Objectives: In cases of cardiac surgery via a minimally invasive right minithoracotomy approach, cardiopulmonary bypass is established with peripheral arterial cannulation, frequently with a single femoral artery. Occasionally, alternative perfusion access is required to prevent perfusion site-related complications. In this study, the feasibility of alternative perfusion strategies was verified by comparing the postoperative outcomes and complications. Methods: The records of 91 consecutive patients (68 women, 23 men; mean age 40.7 ± 16.5 years) who underwent atrial septal defect (ASD) closure via a right minithoracotomy approach between January 2009 and September 2014 were reviewed. Patients were divided into two groups: those with single femoral arterial access (SF group, n = 84), and those with alternative perfusion access (ALT group, n = 7, bilateral femoral arterial cannulation in 6, side-arm graft anastomosed to the femoral artery in 1). Results: Femoral artery diameter was smaller in the ALT group than in the SF group (6.5 ± 0.5 vs. 7.3 ± 1.0 mm, P = 0.013). Operating time was longer in the ALT group than in the SF group (259.2 ± 54.0 vs. 208.3 ± 54.9 min, P = 0.031). One patient was converted to ascending aortic cannulation owing to high perfusion pressure. Postoperative major cardiac or cerebrovascular events, such as death, stroke, or myocardial infarction, did not occur in either group. Conclusions: Alternative perfusion access was safe in ASD closure via a right minithoracotomy approach. Precise preoperative evaluation of the iliofemoral artery is important for choosing the appropriate perfusion strategy.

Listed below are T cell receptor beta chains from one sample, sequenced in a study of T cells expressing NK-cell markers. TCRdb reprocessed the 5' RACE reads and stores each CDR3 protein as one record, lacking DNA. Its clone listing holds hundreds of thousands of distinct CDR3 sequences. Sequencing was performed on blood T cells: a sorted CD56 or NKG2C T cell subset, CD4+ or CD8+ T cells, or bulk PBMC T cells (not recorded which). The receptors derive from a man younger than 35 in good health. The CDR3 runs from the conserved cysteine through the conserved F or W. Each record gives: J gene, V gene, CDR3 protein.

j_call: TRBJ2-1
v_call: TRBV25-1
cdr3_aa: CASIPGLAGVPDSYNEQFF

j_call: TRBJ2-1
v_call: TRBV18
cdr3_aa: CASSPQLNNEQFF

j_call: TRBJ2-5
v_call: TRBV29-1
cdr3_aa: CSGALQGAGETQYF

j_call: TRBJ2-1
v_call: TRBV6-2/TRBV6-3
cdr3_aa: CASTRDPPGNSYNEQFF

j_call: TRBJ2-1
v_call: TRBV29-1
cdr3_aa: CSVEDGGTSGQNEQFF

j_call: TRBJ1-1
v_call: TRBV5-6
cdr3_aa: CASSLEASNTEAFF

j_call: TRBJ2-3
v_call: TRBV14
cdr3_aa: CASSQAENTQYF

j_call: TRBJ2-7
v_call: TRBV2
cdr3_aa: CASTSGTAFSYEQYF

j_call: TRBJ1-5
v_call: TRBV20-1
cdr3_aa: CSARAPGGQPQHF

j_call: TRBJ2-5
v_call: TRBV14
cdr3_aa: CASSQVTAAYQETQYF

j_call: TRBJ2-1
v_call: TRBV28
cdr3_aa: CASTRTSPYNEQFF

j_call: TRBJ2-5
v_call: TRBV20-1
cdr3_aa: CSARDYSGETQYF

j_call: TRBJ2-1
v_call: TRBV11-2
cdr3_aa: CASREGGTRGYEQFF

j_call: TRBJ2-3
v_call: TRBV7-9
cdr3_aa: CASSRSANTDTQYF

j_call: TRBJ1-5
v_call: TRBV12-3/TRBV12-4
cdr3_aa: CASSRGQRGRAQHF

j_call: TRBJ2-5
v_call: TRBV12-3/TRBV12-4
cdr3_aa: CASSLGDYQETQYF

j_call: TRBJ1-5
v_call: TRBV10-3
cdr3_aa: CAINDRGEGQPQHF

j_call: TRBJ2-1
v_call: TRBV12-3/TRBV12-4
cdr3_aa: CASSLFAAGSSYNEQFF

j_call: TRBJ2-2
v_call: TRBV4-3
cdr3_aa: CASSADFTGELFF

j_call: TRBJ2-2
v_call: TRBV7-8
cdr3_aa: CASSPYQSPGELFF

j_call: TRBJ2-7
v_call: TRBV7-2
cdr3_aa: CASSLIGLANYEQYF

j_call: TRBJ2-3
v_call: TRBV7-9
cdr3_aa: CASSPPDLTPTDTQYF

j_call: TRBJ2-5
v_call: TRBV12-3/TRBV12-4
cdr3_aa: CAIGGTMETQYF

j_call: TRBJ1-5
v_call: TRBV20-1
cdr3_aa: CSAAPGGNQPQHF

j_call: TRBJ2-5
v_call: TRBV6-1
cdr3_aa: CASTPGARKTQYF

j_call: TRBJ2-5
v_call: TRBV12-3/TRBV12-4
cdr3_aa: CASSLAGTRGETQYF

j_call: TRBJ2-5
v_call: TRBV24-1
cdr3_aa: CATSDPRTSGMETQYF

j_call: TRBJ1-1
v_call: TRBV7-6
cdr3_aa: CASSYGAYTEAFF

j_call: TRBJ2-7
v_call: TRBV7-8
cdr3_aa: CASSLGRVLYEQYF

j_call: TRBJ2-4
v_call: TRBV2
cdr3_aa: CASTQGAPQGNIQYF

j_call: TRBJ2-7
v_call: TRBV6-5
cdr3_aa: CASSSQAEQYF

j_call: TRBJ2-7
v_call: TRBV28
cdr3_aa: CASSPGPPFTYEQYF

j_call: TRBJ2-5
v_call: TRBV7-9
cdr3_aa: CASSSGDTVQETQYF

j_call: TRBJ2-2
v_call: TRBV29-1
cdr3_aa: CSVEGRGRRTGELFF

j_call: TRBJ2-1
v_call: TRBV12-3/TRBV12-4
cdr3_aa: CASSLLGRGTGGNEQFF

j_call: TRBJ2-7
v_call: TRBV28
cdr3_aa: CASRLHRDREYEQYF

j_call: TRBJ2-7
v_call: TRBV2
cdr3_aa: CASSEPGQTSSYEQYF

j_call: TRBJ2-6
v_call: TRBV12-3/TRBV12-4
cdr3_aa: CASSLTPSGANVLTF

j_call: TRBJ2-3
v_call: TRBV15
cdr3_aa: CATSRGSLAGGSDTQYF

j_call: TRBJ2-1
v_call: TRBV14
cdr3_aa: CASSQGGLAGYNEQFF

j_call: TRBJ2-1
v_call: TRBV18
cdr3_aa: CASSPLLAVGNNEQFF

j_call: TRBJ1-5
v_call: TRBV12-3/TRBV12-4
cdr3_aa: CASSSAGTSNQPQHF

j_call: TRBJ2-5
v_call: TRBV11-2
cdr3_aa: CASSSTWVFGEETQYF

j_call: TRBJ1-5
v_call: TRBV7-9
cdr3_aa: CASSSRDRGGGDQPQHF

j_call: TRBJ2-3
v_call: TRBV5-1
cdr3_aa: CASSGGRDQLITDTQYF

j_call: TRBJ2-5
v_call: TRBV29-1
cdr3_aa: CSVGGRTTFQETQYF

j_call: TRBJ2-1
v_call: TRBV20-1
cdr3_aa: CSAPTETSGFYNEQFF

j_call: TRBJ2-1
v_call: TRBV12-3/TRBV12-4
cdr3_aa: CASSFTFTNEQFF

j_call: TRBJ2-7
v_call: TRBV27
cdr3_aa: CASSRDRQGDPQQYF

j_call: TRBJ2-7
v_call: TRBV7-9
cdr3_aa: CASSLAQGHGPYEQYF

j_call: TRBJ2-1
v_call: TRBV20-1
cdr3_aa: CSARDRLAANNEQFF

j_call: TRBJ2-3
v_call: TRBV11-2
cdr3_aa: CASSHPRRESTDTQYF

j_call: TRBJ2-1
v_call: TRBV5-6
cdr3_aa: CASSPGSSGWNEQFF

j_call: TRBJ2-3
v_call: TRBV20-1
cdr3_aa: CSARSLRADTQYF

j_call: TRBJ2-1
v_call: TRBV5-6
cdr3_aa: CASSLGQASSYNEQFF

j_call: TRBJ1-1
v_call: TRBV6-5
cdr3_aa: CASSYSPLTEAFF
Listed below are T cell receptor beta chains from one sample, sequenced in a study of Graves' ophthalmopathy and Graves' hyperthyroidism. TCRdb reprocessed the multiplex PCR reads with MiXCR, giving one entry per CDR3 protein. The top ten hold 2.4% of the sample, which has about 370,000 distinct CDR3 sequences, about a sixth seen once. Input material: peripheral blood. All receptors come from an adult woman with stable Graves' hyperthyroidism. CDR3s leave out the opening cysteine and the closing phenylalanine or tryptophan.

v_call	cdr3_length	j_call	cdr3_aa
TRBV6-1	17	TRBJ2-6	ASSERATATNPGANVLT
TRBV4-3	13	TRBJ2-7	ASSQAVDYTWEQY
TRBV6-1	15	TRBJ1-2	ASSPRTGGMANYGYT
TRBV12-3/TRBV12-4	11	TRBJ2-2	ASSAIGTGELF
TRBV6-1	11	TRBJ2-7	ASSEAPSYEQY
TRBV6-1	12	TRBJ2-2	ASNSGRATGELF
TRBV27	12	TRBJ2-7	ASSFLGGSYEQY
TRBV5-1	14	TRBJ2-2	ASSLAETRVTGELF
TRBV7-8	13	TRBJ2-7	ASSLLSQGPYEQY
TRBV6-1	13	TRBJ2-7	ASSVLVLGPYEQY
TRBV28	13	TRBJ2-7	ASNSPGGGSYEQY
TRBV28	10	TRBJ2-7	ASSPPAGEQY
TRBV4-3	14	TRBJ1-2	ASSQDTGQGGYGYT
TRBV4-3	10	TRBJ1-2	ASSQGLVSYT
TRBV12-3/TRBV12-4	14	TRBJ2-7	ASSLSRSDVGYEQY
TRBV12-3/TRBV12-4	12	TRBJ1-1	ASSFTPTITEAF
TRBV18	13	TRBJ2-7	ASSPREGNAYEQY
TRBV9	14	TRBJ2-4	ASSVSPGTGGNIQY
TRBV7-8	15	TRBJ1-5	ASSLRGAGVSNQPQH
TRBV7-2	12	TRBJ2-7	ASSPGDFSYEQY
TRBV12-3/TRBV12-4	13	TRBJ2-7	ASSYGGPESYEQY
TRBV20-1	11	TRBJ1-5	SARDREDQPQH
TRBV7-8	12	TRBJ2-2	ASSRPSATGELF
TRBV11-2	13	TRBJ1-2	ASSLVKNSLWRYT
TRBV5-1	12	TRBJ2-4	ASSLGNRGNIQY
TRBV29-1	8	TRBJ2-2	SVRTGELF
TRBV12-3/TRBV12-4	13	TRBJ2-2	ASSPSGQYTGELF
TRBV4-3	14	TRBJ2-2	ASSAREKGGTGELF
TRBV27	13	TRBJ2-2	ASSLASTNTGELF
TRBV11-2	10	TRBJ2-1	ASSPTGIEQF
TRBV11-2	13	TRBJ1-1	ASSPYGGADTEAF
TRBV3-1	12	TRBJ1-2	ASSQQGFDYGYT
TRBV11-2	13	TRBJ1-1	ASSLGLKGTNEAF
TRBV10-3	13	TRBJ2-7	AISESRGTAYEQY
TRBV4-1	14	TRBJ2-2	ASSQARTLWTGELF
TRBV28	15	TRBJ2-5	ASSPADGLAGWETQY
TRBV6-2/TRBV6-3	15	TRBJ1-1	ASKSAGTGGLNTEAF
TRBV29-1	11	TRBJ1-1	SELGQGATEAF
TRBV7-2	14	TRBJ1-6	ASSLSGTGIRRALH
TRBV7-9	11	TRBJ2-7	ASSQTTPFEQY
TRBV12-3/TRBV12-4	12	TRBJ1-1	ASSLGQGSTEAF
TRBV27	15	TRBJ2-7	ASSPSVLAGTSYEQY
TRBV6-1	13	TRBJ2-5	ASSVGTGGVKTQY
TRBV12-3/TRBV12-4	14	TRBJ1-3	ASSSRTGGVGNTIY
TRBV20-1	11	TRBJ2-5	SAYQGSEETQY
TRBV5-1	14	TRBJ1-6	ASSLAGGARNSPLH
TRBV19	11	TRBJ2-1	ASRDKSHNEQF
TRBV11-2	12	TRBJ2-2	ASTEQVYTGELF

- Cardiopulmonary bypass
- Congenital heart disease
- Minimally invasive surgery
ASJC Scopus subject areas
- Pulmonary and Respiratory Medicine
- Cardiology and Cardiovascular Medicine